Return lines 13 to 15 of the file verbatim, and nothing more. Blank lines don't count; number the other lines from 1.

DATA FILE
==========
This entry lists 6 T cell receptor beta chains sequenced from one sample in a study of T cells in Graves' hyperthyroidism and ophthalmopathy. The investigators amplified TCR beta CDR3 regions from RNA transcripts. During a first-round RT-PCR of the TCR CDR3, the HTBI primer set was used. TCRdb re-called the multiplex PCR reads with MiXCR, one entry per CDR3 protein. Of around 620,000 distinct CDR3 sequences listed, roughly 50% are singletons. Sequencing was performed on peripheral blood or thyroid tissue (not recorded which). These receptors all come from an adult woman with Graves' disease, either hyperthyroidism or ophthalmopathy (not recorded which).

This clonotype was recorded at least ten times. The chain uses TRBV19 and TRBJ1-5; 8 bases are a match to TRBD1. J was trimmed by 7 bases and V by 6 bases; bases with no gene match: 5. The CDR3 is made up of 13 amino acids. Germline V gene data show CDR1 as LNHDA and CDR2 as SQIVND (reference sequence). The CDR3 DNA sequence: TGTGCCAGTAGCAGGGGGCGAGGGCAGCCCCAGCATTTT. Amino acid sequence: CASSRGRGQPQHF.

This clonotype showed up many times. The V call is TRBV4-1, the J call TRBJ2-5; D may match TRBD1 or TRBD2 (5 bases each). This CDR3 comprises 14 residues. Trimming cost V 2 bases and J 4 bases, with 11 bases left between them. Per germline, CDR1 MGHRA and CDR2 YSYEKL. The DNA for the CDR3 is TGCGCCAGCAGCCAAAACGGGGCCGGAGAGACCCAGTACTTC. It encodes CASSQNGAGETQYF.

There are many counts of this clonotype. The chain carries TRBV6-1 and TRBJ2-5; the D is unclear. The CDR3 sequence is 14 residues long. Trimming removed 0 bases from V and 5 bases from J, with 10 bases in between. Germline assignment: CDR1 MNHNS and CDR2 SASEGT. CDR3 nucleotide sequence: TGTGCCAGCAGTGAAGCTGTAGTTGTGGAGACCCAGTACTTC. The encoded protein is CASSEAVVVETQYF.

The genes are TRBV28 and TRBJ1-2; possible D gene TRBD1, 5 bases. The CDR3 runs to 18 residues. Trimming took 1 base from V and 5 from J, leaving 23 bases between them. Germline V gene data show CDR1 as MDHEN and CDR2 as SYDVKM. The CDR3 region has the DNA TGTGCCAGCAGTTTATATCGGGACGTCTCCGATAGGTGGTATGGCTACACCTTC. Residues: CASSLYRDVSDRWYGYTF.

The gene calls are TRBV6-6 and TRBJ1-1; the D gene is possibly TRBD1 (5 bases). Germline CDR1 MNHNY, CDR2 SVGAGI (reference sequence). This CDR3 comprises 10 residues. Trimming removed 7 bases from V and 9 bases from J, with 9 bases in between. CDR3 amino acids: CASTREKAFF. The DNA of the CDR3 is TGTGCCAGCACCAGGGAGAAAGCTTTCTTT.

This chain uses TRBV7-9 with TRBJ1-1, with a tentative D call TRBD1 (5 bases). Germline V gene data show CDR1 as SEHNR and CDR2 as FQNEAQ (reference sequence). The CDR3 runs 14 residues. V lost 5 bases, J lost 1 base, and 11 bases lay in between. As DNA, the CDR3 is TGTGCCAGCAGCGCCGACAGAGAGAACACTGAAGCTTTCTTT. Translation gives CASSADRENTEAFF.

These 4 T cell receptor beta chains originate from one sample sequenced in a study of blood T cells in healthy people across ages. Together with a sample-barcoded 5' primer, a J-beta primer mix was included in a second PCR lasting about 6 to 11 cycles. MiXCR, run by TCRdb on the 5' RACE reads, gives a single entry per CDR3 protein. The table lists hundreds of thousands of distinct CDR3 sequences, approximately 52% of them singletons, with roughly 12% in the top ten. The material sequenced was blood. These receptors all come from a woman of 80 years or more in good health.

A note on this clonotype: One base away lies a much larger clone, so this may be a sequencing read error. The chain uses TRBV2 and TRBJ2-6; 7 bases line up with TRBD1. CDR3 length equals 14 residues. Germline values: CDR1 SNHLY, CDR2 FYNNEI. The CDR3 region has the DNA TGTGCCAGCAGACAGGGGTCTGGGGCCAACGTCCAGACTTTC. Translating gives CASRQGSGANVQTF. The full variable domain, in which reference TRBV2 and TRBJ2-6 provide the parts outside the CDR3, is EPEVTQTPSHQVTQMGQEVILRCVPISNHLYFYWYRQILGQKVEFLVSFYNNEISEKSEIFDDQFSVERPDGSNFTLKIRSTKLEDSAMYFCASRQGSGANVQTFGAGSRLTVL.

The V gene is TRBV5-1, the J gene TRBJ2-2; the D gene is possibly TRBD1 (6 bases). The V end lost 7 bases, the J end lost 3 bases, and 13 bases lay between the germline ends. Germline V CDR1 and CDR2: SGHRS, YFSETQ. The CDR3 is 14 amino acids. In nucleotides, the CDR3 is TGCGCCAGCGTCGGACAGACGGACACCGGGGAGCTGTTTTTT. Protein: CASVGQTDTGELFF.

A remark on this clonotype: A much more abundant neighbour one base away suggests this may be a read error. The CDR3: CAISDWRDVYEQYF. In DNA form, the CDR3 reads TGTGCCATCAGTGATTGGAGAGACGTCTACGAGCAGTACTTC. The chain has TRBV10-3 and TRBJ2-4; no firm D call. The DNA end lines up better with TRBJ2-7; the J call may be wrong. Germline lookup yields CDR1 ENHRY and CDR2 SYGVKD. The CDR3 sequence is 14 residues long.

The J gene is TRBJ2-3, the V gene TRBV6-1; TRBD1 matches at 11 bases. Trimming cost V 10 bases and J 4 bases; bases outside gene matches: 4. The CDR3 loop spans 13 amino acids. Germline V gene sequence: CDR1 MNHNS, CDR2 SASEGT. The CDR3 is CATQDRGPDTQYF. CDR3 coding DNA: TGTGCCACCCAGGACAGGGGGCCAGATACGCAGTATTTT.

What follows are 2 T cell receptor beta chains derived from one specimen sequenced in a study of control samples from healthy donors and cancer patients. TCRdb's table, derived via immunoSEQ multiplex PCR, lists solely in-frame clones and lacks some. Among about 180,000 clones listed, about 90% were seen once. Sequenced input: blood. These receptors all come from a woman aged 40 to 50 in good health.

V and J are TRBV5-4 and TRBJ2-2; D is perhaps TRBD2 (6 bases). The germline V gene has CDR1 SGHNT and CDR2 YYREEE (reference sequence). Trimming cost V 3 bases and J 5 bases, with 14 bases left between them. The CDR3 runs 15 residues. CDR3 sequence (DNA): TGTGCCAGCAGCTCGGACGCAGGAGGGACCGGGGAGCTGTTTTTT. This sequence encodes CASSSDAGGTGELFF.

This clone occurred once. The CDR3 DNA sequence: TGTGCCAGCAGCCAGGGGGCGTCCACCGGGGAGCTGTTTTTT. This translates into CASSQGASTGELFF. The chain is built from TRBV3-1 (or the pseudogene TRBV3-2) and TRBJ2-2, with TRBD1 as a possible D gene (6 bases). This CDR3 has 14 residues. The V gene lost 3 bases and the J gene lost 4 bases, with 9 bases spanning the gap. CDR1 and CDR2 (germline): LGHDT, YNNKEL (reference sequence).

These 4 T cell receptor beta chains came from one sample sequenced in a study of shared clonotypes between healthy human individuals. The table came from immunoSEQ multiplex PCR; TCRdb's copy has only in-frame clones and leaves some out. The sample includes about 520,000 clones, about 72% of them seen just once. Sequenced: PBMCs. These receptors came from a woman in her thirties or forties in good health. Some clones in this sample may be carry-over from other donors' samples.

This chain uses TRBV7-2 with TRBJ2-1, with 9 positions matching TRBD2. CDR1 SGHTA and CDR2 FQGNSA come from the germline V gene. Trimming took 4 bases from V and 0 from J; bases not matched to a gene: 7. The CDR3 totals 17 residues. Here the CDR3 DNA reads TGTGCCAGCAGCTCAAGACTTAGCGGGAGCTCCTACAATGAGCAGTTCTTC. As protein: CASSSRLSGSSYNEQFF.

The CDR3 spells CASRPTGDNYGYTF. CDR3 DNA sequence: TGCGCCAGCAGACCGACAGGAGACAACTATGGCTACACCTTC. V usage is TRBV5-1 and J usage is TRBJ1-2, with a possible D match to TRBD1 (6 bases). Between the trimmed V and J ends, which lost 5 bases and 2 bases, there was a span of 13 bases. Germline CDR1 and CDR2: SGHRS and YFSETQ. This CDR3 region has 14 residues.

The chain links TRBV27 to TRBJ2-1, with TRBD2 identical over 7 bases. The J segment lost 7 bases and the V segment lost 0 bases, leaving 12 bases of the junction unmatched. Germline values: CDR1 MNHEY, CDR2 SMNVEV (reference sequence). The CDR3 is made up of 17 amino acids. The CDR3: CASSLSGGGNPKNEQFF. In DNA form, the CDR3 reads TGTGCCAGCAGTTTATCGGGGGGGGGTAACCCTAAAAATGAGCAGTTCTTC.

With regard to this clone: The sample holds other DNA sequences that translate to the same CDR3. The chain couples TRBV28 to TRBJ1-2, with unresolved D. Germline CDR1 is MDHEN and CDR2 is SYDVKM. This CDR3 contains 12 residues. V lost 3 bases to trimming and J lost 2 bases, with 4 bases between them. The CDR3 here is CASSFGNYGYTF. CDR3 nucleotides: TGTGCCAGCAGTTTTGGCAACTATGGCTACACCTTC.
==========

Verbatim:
What follows are 2 T cell receptor beta chains derived from one specimen sequenced in a study of control samples from healthy donors and cancer patients. TCRdb's table, derived via immunoSEQ multiplex PCR, lists solely in-frame clones and lacks some. Among about 180,000 clones listed, about 90% were seen once. Sequenced input: blood. These receptors all come from a woman aged 40 to 50 in good health.

V and J are TRBV5-4 and TRBJ2-2; D is perhaps TRBD2 (6 bases). The germline V gene has CDR1 SGHNT and CDR2 YYREEE (reference sequence). Trimming cost V 3 bases and J 5 bases, with 14 bases left between them. The CDR3 runs 15 residues. CDR3 sequence (DNA): TGTGCCAGCAGCTCGGACGCAGGAGGGACCGGGGAGCTGTTTTTT. This sequence encodes CASSSDAGGTGELFF.

This clone occurred once. The CDR3 DNA sequence: TGTGCCAGCAGCCAGGGGGCGTCCACCGGGGAGCTGTTTTTT. This translates into CASSQGASTGELFF. The chain is built from TRBV3-1 (or the pseudogene TRBV3-2) and TRBJ2-2, with TRBD1 as a possible D gene (6 bases). This CDR3 has 14 residues. The V gene lost 3 bases and the J gene lost 4 bases, with 9 bases spanning the gap. CDR1 and CDR2 (germline): LGHDT, YNNKEL (reference sequence).